By: Chris Allen, Meghan Stoppel, and Ann-Marie Luciano
The National Association of Attorneys General’s biennial Consumer Protection Conference always provides a fascinating deep dive into the minds and priorities of state attorney general consumer protection staff, and of the leaders who run the day-to-day investigations and litigations that most directly impact companies. The May 24, 2022 meeting in Raleigh, North Carolina, attended by representatives from 42 states, DC, and four territories, was no exception.
In this first of four panel discussions held at the 2022 NAAG Spring Conference, three sitting AGs discussed the most pressing and cutting-edge consumer protection issues they are confronting. They also addressed head-on the recent controversial allegations that NAAG has become a partisan institution promoting anti-business litigation, with speakers from both the public and private spheres countering those assertions with specific details on how the states coordinate their activities and how NAAG’s Consumer Protection Committee actually operates.
A bipartisan panel of AGs kicked off the conference by discussing their view of the role of AGs and their specific interests and priorities as their state’s respective chief consumer protection regulators. New Hampshire AG John Formella, Tennessee AG Herbert Slatery, and Illinois AG Kwame Raoul began by each stressing that AGs’ work and cooperation on consumer protection issues transcends party lines.
AG Slatery stressed the concerns AGs have with social media, citing privacy issues with the amount of data collected from users, the potential for social media to develop into real world violence, its impact on children and the potential for exploitation, and increasingly smart and subtle scams targeting elderly and vulnerable users. AG Raoul noted that he intends to focus on consumer protection issues arising from organized retail crime, stating that online markets have an obligation to protect consumers from purchasing products that have been stolen or improperly stored (citing infant formula specifically, given the recent crisis). AG Formella expressed an interest in the role AGs can play in addressing the ever-rising cost of higher education and corresponding student debt, asserting that the focus on debt-forgiveness misses core issues and fundamental flaws in how higher education is structured and that AGs need to be involved in conversations to address those root issues.
Rebutting Anti-Business, Bias Accusations against NAAG
The AGs then turned to recent allegations that NAAG, including its Consumer Protection Committee and various settlement funds, has become a left-leaning promoter of anti-business litigation. Characterizing such claims as “misinformation,” all three AGs stressed that NAAG and its committee chairs have always been bipartisan. They explained that the Consumer Protection Committee—the largest of NAAG’s standing committees—is co-chaired by a Republican (Slatery) and a Democrat (Raoul), and has a bipartisan membership of over 20 AGs. The AGs clarified that NAAG’s professional staff is not involved with choosing targets or running investigations—an allegation described by some as laughable, given the AGs historical resistance to ceding such authority and control.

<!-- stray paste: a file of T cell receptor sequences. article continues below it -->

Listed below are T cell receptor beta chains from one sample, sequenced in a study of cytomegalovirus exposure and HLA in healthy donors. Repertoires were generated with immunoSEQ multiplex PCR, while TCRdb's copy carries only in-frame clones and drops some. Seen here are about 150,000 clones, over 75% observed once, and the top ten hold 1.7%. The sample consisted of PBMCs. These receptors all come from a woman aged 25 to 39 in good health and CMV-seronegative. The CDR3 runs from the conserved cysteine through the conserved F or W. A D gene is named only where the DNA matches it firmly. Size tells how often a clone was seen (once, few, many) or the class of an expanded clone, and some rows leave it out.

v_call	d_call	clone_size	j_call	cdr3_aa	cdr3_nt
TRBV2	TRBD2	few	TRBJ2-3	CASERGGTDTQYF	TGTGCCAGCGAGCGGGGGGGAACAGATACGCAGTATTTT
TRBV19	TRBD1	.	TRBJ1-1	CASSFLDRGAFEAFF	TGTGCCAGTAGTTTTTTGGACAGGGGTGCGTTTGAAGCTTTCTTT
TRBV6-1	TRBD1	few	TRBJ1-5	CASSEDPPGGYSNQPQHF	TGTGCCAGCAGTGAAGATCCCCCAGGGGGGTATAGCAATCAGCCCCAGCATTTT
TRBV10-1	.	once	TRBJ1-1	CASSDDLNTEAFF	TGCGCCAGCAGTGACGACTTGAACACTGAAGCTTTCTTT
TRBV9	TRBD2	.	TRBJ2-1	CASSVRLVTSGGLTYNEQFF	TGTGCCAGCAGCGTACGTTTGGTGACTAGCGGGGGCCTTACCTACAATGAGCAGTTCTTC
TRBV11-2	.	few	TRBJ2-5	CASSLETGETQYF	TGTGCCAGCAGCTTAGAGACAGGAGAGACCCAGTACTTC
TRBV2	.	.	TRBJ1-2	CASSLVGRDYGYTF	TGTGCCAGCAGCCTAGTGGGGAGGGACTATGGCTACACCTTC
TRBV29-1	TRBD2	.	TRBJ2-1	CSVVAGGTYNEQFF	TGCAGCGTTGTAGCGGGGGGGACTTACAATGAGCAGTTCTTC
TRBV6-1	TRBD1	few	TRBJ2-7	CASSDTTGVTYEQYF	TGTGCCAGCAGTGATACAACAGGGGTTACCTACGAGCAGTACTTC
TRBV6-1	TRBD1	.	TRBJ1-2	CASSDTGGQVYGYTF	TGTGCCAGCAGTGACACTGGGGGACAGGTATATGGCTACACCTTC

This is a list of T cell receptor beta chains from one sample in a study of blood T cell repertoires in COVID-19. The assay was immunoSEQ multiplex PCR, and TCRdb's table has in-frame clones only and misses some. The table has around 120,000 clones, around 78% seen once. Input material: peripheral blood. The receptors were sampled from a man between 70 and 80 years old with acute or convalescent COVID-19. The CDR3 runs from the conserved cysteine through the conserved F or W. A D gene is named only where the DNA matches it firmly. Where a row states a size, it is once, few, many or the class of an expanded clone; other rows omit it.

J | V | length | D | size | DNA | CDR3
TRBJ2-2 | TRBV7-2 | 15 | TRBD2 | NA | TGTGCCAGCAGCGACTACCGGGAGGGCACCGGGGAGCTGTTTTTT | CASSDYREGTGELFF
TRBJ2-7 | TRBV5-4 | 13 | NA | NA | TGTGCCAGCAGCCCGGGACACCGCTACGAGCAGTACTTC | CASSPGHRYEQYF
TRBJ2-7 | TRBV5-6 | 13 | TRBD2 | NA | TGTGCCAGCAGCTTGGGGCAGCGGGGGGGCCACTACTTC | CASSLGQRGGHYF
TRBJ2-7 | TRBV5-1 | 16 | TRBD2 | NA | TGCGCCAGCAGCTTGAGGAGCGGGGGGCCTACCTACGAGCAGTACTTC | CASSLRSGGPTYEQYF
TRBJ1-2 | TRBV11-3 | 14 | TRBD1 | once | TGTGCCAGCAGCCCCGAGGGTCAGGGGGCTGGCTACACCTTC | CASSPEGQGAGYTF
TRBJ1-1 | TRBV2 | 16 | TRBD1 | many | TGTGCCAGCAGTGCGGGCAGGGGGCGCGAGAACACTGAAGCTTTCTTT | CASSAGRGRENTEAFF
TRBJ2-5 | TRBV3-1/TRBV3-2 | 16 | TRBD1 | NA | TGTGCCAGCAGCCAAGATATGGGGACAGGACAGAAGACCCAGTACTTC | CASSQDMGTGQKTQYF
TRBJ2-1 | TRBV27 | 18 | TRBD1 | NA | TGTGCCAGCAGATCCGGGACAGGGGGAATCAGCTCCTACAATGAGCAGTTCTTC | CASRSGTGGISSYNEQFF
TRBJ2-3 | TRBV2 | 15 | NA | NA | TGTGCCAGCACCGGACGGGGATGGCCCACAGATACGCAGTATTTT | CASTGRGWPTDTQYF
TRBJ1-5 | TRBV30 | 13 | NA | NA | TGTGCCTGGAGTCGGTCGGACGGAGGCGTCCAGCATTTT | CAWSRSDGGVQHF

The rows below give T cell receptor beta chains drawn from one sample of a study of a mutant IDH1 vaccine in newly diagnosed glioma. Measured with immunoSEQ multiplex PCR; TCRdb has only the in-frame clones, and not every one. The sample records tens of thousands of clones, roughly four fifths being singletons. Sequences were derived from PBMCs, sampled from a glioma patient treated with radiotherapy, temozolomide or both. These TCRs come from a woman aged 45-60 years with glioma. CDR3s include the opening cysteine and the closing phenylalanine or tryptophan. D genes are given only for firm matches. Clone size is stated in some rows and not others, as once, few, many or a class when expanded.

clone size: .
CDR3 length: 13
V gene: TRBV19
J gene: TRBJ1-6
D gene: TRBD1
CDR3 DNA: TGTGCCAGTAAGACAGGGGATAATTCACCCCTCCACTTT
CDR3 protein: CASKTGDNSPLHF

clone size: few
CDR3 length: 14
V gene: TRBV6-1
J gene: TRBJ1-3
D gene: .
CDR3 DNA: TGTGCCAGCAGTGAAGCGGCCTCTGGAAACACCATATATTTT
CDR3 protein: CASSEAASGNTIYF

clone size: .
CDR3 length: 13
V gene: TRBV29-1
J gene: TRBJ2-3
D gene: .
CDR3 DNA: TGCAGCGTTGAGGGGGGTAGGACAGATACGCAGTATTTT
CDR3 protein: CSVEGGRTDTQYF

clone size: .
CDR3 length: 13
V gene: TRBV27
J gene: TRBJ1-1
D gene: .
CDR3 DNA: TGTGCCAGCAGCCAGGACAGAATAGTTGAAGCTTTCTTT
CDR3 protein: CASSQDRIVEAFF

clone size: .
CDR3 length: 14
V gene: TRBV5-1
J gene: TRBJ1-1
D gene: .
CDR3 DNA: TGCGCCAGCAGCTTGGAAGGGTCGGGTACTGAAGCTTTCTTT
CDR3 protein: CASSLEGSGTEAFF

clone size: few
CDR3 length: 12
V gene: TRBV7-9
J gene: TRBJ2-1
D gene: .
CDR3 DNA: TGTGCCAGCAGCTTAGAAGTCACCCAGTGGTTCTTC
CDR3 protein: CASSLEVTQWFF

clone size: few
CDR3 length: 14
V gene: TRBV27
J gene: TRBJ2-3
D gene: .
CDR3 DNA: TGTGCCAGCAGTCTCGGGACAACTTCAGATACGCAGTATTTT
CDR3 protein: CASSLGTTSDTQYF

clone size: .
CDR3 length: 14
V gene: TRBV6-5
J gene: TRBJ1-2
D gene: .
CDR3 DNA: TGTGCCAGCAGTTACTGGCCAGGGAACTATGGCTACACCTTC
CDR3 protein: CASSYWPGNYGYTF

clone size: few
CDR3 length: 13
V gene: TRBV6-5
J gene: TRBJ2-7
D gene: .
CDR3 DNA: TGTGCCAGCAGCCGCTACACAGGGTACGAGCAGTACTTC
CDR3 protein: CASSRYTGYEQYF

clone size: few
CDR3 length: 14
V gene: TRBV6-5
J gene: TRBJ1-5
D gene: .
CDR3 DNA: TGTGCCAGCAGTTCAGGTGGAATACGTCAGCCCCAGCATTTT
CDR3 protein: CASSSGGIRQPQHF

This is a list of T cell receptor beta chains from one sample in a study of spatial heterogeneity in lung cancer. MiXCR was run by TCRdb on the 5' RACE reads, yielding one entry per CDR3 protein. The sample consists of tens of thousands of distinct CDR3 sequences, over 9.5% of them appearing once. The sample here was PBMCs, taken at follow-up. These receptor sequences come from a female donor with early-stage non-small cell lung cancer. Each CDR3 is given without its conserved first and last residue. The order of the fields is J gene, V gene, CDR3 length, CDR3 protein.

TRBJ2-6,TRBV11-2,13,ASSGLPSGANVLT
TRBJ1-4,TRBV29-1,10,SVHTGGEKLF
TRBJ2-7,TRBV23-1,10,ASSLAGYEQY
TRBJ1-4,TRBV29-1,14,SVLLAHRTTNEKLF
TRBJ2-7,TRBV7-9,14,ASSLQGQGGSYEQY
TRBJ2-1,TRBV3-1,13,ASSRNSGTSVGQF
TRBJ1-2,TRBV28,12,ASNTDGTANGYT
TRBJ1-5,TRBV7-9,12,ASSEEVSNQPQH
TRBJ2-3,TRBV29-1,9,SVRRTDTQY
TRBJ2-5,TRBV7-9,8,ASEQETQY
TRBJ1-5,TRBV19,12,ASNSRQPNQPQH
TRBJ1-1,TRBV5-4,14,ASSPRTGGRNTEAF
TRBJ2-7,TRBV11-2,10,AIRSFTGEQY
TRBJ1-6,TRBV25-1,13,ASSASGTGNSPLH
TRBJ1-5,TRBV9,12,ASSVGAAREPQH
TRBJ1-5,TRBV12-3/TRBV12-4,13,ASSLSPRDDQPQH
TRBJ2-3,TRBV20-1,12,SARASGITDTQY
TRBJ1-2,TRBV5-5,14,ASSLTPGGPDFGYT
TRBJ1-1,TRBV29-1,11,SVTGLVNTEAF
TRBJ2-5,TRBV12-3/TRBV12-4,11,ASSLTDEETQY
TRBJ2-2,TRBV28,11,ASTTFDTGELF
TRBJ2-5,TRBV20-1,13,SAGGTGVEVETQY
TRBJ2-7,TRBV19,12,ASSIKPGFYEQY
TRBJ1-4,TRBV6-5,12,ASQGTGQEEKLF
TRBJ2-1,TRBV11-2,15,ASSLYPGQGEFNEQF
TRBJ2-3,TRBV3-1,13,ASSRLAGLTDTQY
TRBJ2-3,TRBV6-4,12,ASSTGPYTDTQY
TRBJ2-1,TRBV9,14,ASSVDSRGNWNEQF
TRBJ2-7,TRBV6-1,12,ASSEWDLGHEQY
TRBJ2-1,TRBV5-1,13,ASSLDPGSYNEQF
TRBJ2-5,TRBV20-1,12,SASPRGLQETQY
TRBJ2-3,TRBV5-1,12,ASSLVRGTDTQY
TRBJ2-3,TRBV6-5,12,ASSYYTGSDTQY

The AGs explained that NAAG staff plays a key role in helping the states coordinate their activities, while providing much-needed resources to smaller AG offices. The AGs also noted that the consumer protection funds that were established by various settlements are used for training and to provide grants that individual offices from both parties apply for—and that they are expected to repay. As the new Co-Chair of NAAG’s Consumer Protection Committee, but a member since his first term, AG Raoul noted that in a time of increasing ideological division, the Committee is a place where state AGs can collaborate without partisanship.
Gazing Into the Crystal Ball
This insightful panel culminated with the AGs discussing the issues they see looming on the horizon. They noted that inflation remains a major consumer concern and that, even if AGs cannot use price gouging laws to pursue remedies, state consumer protection statutes provide an alternative by prohibiting unfair conduct. The AGs described their relationships with their federal counterparts as positive, noting that some are demonstrating increased respect for the AGs’ collective power and are actively seeking the AGs’ assistance and cooperation. The AGs expressed their unanimous concern and criticism of local cities, counties, and other subdivisions pursuing lawsuits against companies that might also be the subject of ongoing consumer protection investigations (or negotiations), citing to the opioid cases and the disruption caused by outside counsel for the political subdivisions. Each AG expressed the desire for a solution. The panel ended with the AGs reaffirming the importance of NAAG and its role in helping the AGs meet their consumer protection missions.
To read about the other panels at the 2022 NAAG Spring Consumer Protection Conference, go here: